05 November 2011

MMP: Why is it not working?

I ask that question not because I think we should vote for a change in the coming referendum - but rather because, going by a couple of critical indicators, MMP is not producing outcomes that we might have hoped for.

The basic trend is that MMP election results are increasingly being dominated by the two major parties, National and Labour. Their combined shares of the party vote over the 5 MMP elections since 1996 are: 62.03, 69.24, 62.19, 80.20, 78.92%. Translated into combined percentage share of seats in the House after the election, the figures are: 67.50, 73.33, 65.83, 80.99, 82.79%.

It's reasonable to predict that the combined National-Labour party vote will exceed 80% this coming election.

Conversely, support for minor parties, all together, has been declining. And there have been significant casualties, such as the Alliance and NZ First. Those 2 parties gained 13 and 17 seats, respectively, after the 1996 election. Remember those days? It's possible that the next election will result in no seats for ACT, a party that, at its best, was getting over 7% of the party vote and 9 seats.

The Greens are the only exception to this downward trend for small parties, and that may be explained by the facts that they have clear principles, which they largely stick by, and they have kept their distance from governing parties over the years. They are likely to make gains in this election, but that could partly be due to voters migrating away from Labour, and hence it may not last.

Are NZ voters not really in tune with a proportional system? If, as opinion polls suggest, NZers give National a majority of seats in the House this election, as well as punishing one more small party (ACT), then it starts to look like there's a kind of nostalgia for the FPP system. Is it as if we are trying to make MMP perform like FPP used to, or even like SMP is supposed to?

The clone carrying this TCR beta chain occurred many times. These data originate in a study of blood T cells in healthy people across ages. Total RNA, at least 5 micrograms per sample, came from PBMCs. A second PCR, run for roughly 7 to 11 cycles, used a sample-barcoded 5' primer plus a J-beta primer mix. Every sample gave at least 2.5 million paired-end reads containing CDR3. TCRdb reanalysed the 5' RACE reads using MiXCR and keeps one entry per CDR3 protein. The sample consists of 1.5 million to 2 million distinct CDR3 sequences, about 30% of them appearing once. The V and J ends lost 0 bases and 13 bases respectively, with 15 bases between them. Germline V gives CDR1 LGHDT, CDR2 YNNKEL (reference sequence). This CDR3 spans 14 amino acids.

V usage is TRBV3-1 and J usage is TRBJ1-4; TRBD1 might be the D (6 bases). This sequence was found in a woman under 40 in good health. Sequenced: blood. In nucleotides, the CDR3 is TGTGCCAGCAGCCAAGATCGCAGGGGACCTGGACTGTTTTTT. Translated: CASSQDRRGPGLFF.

The other relevant trend is the decline in voter turn-outs. Now, this is a widespread trend in democracies, and NZers still have a relatively high turn out. So MMP is not necessarily responsible for the decline. But MMP has certainly not encouraged higher turn-outs. It's strange to think that more voters would cast a vote under FPP, even though many of those votes made no difference whatsoever to the result, and yet MMP (with far fewer 'wasted' votes) has been accompanied by declining participation rates.

What's going wrong with MMP?

(See voter turn-out figures in the Social Report)


At 12:09 AM, Anonymous BenLW said...

I think Minor parties face a different set of problems from the major parties, which is why the share of the major parties is increasing
1) The minor parties have no loyal voters. I have met people who will vote Labour no matter what. No matter how badly the party is doing at the moment, they trust in the party to turn it around. The minor parties must then focus on those non-tribal supporters - which cuts down their potential demographic. So, the minor parties face a much harder environment - they can only hope to get swing voters, which is an inherently unstable base.

2) I heard Raymond Miller talking on the radio a while ago, saying that New Zealanders expect too much from minor parties. People are stuck in the FPP attitude - they expect minor parties to do huge things, rather than minor things. This means the people are more likely to go back to the big parties who have more influence. This compounds the first problem - only swing voters will vote for minor parties, and those voters are more critical of the minor parties for not achieving enough.

so, in general, I think New Zealand still has not got rid of the FPP culture. Until that's gone, the minor parties are going to have a pretty tough time.


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